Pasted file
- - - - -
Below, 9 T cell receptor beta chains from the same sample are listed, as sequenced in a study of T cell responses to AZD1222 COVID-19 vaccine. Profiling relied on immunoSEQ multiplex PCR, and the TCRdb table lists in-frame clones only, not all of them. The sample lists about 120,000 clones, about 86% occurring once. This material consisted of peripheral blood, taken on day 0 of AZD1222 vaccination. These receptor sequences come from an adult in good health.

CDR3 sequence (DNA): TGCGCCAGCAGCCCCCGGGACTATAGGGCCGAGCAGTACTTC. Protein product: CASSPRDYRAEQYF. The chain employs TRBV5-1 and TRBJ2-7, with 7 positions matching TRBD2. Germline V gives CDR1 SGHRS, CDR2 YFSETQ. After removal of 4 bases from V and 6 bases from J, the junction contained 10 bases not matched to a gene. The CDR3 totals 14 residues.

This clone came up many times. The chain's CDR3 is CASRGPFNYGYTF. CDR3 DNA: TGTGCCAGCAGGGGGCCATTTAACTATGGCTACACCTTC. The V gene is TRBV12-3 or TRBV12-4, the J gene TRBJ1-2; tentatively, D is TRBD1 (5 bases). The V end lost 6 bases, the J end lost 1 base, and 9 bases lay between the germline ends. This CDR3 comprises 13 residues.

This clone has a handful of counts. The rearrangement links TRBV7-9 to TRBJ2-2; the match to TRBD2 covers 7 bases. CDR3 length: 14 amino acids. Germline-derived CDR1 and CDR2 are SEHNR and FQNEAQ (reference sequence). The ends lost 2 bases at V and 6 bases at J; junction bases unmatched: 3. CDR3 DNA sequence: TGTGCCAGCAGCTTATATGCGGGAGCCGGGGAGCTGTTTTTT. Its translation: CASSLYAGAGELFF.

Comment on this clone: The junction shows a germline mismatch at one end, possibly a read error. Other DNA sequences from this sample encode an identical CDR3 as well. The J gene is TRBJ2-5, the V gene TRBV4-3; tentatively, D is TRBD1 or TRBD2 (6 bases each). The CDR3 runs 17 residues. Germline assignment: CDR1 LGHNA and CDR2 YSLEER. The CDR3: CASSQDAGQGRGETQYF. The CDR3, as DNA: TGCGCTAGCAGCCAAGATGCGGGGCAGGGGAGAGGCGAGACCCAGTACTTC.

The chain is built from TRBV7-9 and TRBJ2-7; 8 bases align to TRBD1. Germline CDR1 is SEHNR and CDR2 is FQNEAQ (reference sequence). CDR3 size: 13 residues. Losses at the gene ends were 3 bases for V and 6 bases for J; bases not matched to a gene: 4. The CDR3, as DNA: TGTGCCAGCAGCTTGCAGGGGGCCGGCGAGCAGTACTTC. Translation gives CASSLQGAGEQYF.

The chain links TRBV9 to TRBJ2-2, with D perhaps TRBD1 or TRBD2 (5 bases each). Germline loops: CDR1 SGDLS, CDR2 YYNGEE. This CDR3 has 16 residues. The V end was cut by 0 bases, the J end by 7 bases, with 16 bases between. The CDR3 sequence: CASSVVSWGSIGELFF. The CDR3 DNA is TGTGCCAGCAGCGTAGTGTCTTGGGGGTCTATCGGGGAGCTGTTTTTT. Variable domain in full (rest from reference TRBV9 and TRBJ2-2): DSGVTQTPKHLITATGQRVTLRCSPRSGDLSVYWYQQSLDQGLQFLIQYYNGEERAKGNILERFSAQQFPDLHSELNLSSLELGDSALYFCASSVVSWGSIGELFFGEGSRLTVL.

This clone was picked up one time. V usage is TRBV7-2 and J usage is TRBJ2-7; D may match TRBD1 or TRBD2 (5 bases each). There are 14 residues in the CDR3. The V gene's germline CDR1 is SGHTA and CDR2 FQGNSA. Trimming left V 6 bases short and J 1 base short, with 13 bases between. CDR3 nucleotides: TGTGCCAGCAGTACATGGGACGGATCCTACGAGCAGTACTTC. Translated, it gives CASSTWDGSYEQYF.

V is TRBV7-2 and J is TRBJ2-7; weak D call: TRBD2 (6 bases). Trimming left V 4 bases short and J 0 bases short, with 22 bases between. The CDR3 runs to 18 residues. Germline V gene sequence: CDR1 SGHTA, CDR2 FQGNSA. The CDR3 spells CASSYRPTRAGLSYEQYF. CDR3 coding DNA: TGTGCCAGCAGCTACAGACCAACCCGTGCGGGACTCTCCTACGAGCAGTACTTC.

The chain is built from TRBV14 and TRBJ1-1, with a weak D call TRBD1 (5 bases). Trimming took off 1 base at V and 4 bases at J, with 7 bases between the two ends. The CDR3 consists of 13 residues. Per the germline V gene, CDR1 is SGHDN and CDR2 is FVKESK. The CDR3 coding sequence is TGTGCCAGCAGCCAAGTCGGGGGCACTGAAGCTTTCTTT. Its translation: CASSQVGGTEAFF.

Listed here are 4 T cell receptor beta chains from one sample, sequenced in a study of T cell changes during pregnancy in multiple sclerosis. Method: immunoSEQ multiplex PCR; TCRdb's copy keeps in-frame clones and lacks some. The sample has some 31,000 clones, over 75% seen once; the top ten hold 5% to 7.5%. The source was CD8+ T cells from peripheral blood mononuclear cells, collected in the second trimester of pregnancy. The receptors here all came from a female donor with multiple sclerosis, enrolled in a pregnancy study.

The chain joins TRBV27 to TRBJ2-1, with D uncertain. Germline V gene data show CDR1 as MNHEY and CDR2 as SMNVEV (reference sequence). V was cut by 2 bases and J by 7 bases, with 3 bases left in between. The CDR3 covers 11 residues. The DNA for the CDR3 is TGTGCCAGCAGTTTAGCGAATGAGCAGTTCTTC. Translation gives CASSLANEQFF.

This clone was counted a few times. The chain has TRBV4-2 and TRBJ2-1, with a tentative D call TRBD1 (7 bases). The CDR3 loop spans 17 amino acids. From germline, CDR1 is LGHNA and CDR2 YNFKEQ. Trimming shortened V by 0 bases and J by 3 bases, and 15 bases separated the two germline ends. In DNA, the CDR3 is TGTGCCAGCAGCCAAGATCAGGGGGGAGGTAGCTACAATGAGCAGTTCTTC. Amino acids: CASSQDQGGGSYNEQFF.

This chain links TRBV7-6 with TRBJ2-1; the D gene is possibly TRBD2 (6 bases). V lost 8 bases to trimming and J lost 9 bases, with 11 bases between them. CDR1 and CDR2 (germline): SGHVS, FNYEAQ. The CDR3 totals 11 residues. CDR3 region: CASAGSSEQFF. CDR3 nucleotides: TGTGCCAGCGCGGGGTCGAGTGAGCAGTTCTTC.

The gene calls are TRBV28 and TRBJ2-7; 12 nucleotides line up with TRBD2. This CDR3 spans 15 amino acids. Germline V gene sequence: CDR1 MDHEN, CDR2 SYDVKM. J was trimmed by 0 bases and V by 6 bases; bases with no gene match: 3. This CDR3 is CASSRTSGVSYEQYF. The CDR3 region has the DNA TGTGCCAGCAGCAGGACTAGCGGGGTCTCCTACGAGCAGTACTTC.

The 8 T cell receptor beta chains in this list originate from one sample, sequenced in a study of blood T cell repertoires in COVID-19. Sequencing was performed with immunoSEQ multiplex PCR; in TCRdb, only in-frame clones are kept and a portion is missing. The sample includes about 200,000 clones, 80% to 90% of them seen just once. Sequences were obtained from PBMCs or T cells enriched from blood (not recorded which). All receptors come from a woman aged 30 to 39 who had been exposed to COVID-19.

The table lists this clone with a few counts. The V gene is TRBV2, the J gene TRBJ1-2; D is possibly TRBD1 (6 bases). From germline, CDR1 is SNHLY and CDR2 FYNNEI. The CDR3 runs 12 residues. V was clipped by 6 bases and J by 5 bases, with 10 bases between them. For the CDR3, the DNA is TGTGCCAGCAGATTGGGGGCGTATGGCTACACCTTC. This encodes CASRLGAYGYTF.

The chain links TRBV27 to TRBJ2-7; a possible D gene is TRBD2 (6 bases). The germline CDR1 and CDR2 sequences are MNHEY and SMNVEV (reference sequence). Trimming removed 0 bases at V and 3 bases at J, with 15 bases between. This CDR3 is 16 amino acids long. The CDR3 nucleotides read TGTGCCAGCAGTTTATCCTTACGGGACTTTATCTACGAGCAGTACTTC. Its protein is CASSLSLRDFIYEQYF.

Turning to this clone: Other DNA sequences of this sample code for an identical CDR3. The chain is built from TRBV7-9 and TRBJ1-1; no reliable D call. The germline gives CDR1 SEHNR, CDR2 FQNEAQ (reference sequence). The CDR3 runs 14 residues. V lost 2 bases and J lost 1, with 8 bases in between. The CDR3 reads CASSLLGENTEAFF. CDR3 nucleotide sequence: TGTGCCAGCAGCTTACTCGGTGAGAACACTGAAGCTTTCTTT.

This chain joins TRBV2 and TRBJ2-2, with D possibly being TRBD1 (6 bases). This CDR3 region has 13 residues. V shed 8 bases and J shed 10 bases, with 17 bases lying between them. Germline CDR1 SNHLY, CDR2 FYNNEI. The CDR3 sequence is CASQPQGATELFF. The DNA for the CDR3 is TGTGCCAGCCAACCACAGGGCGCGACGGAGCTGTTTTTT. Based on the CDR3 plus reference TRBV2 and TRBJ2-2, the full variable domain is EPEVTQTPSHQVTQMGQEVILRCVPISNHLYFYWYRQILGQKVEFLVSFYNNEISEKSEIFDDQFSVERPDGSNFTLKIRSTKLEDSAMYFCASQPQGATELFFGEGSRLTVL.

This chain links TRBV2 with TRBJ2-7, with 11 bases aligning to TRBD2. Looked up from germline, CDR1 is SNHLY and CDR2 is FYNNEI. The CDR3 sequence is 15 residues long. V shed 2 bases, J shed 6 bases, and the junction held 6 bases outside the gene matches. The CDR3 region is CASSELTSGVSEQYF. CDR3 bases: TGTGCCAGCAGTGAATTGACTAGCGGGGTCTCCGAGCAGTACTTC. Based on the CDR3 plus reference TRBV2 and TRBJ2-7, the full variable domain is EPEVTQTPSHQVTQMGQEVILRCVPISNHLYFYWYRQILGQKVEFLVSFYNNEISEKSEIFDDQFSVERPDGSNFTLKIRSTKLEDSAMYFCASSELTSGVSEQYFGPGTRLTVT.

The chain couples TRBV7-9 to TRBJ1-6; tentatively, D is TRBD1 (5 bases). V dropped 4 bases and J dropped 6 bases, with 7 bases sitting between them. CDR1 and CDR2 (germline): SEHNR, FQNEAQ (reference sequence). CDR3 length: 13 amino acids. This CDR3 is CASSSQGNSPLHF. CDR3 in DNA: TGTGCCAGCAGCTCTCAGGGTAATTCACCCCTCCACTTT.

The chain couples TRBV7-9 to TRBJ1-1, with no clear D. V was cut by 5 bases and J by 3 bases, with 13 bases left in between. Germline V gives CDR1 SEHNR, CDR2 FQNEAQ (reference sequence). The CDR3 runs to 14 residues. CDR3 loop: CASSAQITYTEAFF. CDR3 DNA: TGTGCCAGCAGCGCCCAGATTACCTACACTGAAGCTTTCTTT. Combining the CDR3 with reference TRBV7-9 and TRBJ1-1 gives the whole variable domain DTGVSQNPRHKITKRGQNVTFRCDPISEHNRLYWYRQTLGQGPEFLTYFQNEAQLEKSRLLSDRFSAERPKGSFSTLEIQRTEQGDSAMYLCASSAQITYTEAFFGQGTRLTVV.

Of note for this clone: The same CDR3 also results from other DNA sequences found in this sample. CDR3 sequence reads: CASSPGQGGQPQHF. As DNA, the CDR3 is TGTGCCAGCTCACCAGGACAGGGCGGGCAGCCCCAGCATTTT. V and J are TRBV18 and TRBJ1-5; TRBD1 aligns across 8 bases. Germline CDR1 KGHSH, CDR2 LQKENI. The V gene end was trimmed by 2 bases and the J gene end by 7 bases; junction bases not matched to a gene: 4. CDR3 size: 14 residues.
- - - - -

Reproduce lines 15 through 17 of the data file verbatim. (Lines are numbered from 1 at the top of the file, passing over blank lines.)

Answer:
The gene calls are TRBV28 and TRBJ2-7; 12 nucleotides line up with TRBD2. This CDR3 spans 15 amino acids. Germline V gene sequence: CDR1 MDHEN, CDR2 SYDVKM. J was trimmed by 0 bases and V by 6 bases; bases with no gene match: 3. This CDR3 is CASSRTSGVSYEQYF. The CDR3 region has the DNA TGTGCCAGCAGCAGGACTAGCGGGGTCTCCTACGAGCAGTACTTC.

The 8 T cell receptor beta chains in this list originate from one sample, sequenced in a study of blood T cell repertoires in COVID-19. Sequencing was performed with immunoSEQ multiplex PCR; in TCRdb, only in-frame clones are kept and a portion is missing. The sample includes about 200,000 clones, 80% to 90% of them seen just once. Sequences were obtained from PBMCs or T cells enriched from blood (not recorded which). All receptors come from a woman aged 30 to 39 who had been exposed to COVID-19.

The table lists this clone with a few counts. The V gene is TRBV2, the J gene TRBJ1-2; D is possibly TRBD1 (6 bases). From germline, CDR1 is SNHLY and CDR2 FYNNEI. The CDR3 runs 12 residues. V was clipped by 6 bases and J by 5 bases, with 10 bases between them. For the CDR3, the DNA is TGTGCCAGCAGATTGGGGGCGTATGGCTACACCTTC. This encodes CASRLGAYGYTF.